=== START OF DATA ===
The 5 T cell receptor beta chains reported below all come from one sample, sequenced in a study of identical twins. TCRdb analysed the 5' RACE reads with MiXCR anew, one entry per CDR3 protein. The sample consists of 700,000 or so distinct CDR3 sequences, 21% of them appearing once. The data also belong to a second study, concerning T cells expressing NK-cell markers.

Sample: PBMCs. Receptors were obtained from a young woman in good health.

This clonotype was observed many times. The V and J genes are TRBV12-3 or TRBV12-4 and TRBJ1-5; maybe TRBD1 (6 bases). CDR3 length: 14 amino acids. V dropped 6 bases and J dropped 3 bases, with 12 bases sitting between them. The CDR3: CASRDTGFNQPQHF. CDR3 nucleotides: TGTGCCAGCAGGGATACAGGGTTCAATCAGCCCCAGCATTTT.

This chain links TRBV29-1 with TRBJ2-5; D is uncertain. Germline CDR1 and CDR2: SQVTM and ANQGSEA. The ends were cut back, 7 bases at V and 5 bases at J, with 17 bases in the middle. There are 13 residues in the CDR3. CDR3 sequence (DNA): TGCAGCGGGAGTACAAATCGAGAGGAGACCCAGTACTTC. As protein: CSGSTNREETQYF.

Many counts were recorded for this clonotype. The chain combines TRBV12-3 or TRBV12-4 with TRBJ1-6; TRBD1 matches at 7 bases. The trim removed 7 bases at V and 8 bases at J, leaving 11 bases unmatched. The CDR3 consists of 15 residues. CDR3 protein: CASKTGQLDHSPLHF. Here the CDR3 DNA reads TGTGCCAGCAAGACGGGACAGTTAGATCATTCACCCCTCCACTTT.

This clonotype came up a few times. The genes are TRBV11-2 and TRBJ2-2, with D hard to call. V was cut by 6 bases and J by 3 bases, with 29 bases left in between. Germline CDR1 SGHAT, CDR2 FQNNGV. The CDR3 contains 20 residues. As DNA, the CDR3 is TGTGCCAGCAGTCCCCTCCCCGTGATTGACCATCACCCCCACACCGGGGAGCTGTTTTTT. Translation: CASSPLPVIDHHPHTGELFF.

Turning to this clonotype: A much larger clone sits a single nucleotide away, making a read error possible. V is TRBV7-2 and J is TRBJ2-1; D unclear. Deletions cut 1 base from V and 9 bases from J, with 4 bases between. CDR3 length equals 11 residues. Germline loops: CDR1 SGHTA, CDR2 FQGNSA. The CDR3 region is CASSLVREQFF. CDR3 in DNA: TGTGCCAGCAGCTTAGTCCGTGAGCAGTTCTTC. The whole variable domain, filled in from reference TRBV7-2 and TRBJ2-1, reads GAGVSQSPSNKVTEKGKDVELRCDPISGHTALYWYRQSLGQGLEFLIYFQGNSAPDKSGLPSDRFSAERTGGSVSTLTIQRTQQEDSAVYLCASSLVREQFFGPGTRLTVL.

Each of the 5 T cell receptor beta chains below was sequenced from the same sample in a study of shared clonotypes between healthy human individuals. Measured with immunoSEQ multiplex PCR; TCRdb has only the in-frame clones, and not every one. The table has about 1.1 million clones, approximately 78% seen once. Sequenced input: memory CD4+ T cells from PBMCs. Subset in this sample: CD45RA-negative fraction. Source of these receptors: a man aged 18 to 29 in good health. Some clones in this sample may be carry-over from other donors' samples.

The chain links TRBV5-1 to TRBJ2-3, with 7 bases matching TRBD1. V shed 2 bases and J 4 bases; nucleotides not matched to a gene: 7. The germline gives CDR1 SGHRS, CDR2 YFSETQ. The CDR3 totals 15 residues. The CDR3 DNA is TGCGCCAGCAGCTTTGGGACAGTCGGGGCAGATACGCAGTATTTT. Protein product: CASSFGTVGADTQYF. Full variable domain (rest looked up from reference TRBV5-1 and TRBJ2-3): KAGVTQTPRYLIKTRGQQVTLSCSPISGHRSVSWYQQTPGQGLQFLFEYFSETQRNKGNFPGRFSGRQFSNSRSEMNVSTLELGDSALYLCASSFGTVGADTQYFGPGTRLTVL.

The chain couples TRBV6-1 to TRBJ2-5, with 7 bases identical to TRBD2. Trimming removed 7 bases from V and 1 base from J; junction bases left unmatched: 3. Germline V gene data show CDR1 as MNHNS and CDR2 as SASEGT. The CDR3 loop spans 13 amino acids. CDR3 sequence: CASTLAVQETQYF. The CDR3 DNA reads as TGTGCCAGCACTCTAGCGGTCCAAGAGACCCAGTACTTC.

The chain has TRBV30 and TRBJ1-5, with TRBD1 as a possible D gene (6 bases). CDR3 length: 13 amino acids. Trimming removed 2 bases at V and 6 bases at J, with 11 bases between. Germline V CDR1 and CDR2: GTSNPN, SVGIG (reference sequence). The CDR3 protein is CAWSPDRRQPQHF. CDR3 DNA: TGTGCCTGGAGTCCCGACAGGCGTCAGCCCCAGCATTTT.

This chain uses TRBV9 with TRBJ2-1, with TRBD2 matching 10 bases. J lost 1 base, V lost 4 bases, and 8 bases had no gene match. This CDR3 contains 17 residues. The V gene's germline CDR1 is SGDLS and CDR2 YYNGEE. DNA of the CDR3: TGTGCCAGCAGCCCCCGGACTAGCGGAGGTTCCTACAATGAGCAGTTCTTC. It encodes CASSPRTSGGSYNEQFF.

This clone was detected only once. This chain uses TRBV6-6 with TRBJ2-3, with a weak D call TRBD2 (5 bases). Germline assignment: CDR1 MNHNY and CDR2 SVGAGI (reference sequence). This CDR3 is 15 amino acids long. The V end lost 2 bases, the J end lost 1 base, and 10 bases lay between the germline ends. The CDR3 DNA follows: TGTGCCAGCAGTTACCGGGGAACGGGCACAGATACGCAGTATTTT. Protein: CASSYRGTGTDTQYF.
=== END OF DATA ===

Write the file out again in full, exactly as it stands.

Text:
The 5 T cell receptor beta chains reported below all come from one sample, sequenced in a study of identical twins. TCRdb analysed the 5' RACE reads with MiXCR anew, one entry per CDR3 protein. The sample consists of 700,000 or so distinct CDR3 sequences, 21% of them appearing once. The data also belong to a second study, concerning T cells expressing NK-cell markers.

Sample: PBMCs. Receptors were obtained from a young woman in good health.

This clonotype was observed many times. The V and J genes are TRBV12-3 or TRBV12-4 and TRBJ1-5; maybe TRBD1 (6 bases). CDR3 length: 14 amino acids. V dropped 6 bases and J dropped 3 bases, with 12 bases sitting between them. The CDR3: CASRDTGFNQPQHF. CDR3 nucleotides: TGTGCCAGCAGGGATACAGGGTTCAATCAGCCCCAGCATTTT.

This chain links TRBV29-1 with TRBJ2-5; D is uncertain. Germline CDR1 and CDR2: SQVTM and ANQGSEA. The ends were cut back, 7 bases at V and 5 bases at J, with 17 bases in the middle. There are 13 residues in the CDR3. CDR3 sequence (DNA): TGCAGCGGGAGTACAAATCGAGAGGAGACCCAGTACTTC. As protein: CSGSTNREETQYF.

Many counts were recorded for this clonotype. The chain combines TRBV12-3 or TRBV12-4 with TRBJ1-6; TRBD1 matches at 7 bases. The trim removed 7 bases at V and 8 bases at J, leaving 11 bases unmatched. The CDR3 consists of 15 residues. CDR3 protein: CASKTGQLDHSPLHF. Here the CDR3 DNA reads TGTGCCAGCAAGACGGGACAGTTAGATCATTCACCCCTCCACTTT.

This clonotype came up a few times. The genes are TRBV11-2 and TRBJ2-2, with D hard to call. V was cut by 6 bases and J by 3 bases, with 29 bases left in between. Germline CDR1 SGHAT, CDR2 FQNNGV. The CDR3 contains 20 residues. As DNA, the CDR3 is TGTGCCAGCAGTCCCCTCCCCGTGATTGACCATCACCCCCACACCGGGGAGCTGTTTTTT. Translation: CASSPLPVIDHHPHTGELFF.

Turning to this clonotype: A much larger clone sits a single nucleotide away, making a read error possible. V is TRBV7-2 and J is TRBJ2-1; D unclear. Deletions cut 1 base from V and 9 bases from J, with 4 bases between. CDR3 length equals 11 residues. Germline loops: CDR1 SGHTA, CDR2 FQGNSA. The CDR3 region is CASSLVREQFF. CDR3 in DNA: TGTGCCAGCAGCTTAGTCCGTGAGCAGTTCTTC. The whole variable domain, filled in from reference TRBV7-2 and TRBJ2-1, reads GAGVSQSPSNKVTEKGKDVELRCDPISGHTALYWYRQSLGQGLEFLIYFQGNSAPDKSGLPSDRFSAERTGGSVSTLTIQRTQQEDSAVYLCASSLVREQFFGPGTRLTVL.

Each of the 5 T cell receptor beta chains below was sequenced from the same sample in a study of shared clonotypes between healthy human individuals. Measured with immunoSEQ multiplex PCR; TCRdb has only the in-frame clones, and not every one. The table has about 1.1 million clones, approximately 78% seen once. Sequenced input: memory CD4+ T cells from PBMCs. Subset in this sample: CD45RA-negative fraction. Source of these receptors: a man aged 18 to 29 in good health. Some clones in this sample may be carry-over from other donors' samples.

The chain links TRBV5-1 to TRBJ2-3, with 7 bases matching TRBD1. V shed 2 bases and J 4 bases; nucleotides not matched to a gene: 7. The germline gives CDR1 SGHRS, CDR2 YFSETQ. The CDR3 totals 15 residues. The CDR3 DNA is TGCGCCAGCAGCTTTGGGACAGTCGGGGCAGATACGCAGTATTTT. Protein product: CASSFGTVGADTQYF. Full variable domain (rest looked up from reference TRBV5-1 and TRBJ2-3): KAGVTQTPRYLIKTRGQQVTLSCSPISGHRSVSWYQQTPGQGLQFLFEYFSETQRNKGNFPGRFSGRQFSNSRSEMNVSTLELGDSALYLCASSFGTVGADTQYFGPGTRLTVL.

The chain couples TRBV6-1 to TRBJ2-5, with 7 bases identical to TRBD2. Trimming removed 7 bases from V and 1 base from J; junction bases left unmatched: 3. Germline V gene data show CDR1 as MNHNS and CDR2 as SASEGT. The CDR3 loop spans 13 amino acids. CDR3 sequence: CASTLAVQETQYF. The CDR3 DNA reads as TGTGCCAGCACTCTAGCGGTCCAAGAGACCCAGTACTTC.

The chain has TRBV30 and TRBJ1-5, with TRBD1 as a possible D gene (6 bases). CDR3 length: 13 amino acids. Trimming removed 2 bases at V and 6 bases at J, with 11 bases between. Germline V CDR1 and CDR2: GTSNPN, SVGIG (reference sequence). The CDR3 protein is CAWSPDRRQPQHF. CDR3 DNA: TGTGCCTGGAGTCCCGACAGGCGTCAGCCCCAGCATTTT.

This chain uses TRBV9 with TRBJ2-1, with TRBD2 matching 10 bases. J lost 1 base, V lost 4 bases, and 8 bases had no gene match. This CDR3 contains 17 residues. The V gene's germline CDR1 is SGDLS and CDR2 YYNGEE. DNA of the CDR3: TGTGCCAGCAGCCCCCGGACTAGCGGAGGTTCCTACAATGAGCAGTTCTTC. It encodes CASSPRTSGGSYNEQFF.

This clone was detected only once. This chain uses TRBV6-6 with TRBJ2-3, with a weak D call TRBD2 (5 bases). Germline assignment: CDR1 MNHNY and CDR2 SVGAGI (reference sequence). This CDR3 is 15 amino acids long. The V end lost 2 bases, the J end lost 1 base, and 10 bases lay between the germline ends. The CDR3 DNA follows: TGTGCCAGCAGTTACCGGGGAACGGGCACAGATACGCAGTATTTT. Protein: CASSYRGTGTDTQYF.